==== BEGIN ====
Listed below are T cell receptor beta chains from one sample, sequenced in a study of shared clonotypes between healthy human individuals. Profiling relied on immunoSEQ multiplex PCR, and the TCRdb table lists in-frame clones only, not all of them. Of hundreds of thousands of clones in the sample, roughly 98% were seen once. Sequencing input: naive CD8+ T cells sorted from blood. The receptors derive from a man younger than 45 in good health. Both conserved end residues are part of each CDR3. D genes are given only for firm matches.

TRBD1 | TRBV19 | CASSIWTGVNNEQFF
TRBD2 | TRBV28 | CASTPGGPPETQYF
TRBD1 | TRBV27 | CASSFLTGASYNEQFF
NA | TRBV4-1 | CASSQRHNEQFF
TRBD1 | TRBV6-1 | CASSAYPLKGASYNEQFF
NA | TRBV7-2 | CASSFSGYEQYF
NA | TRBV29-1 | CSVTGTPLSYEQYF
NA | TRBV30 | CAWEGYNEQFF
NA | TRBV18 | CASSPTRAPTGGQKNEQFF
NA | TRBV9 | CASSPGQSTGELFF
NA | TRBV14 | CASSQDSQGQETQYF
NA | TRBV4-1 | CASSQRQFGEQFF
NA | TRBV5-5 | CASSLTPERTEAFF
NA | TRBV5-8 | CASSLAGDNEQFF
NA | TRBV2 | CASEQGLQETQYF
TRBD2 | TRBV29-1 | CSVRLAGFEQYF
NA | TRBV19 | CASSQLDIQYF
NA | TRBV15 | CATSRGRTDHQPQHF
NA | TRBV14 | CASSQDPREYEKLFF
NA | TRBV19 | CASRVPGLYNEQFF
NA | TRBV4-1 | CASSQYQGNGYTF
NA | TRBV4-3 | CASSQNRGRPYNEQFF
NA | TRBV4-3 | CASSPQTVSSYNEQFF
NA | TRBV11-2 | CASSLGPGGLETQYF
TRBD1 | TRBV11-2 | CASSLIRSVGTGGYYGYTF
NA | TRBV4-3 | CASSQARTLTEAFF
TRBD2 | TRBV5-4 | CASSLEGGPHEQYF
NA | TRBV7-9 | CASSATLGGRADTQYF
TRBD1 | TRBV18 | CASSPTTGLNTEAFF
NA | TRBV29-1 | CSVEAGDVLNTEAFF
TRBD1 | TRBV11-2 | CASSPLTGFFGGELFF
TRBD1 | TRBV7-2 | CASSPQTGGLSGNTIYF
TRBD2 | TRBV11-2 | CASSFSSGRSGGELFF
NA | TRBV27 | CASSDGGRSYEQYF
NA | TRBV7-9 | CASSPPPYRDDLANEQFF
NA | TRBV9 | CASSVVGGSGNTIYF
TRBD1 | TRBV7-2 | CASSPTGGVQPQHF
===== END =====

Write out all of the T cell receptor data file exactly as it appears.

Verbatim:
Listed below are T cell receptor beta chains from one sample, sequenced in a study of shared clonotypes between healthy human individuals. Profiling relied on immunoSEQ multiplex PCR, and the TCRdb table lists in-frame clones only, not all of them. Of hundreds of thousands of clones in the sample, roughly 98% were seen once. Sequencing input: naive CD8+ T cells sorted from blood. The receptors derive from a man younger than 45 in good health. Both conserved end residues are part of each CDR3. D genes are given only for firm matches.

TRBD1 | TRBV19 | CASSIWTGVNNEQFF
TRBD2 | TRBV28 | CASTPGGPPETQYF
TRBD1 | TRBV27 | CASSFLTGASYNEQFF
NA | TRBV4-1 | CASSQRHNEQFF
TRBD1 | TRBV6-1 | CASSAYPLKGASYNEQFF
NA | TRBV7-2 | CASSFSGYEQYF
NA | TRBV29-1 | CSVTGTPLSYEQYF
NA | TRBV30 | CAWEGYNEQFF
NA | TRBV18 | CASSPTRAPTGGQKNEQFF
NA | TRBV9 | CASSPGQSTGELFF
NA | TRBV14 | CASSQDSQGQETQYF
NA | TRBV4-1 | CASSQRQFGEQFF
NA | TRBV5-5 | CASSLTPERTEAFF
NA | TRBV5-8 | CASSLAGDNEQFF
NA | TRBV2 | CASEQGLQETQYF
TRBD2 | TRBV29-1 | CSVRLAGFEQYF
NA | TRBV19 | CASSQLDIQYF
NA | TRBV15 | CATSRGRTDHQPQHF
NA | TRBV14 | CASSQDPREYEKLFF
NA | TRBV19 | CASRVPGLYNEQFF
NA | TRBV4-1 | CASSQYQGNGYTF
NA | TRBV4-3 | CASSQNRGRPYNEQFF
NA | TRBV4-3 | CASSPQTVSSYNEQFF
NA | TRBV11-2 | CASSLGPGGLETQYF
TRBD1 | TRBV11-2 | CASSLIRSVGTGGYYGYTF
NA | TRBV4-3 | CASSQARTLTEAFF
TRBD2 | TRBV5-4 | CASSLEGGPHEQYF
NA | TRBV7-9 | CASSATLGGRADTQYF
TRBD1 | TRBV18 | CASSPTTGLNTEAFF
NA | TRBV29-1 | CSVEAGDVLNTEAFF
TRBD1 | TRBV11-2 | CASSPLTGFFGGELFF
TRBD1 | TRBV7-2 | CASSPQTGGLSGNTIYF
TRBD2 | TRBV11-2 | CASSFSSGRSGGELFF
NA | TRBV27 | CASSDGGRSYEQYF
NA | TRBV7-9 | CASSPPPYRDDLANEQFF
NA | TRBV9 | CASSVVGGSGNTIYF
TRBD1 | TRBV7-2 | CASSPTGGVQPQHF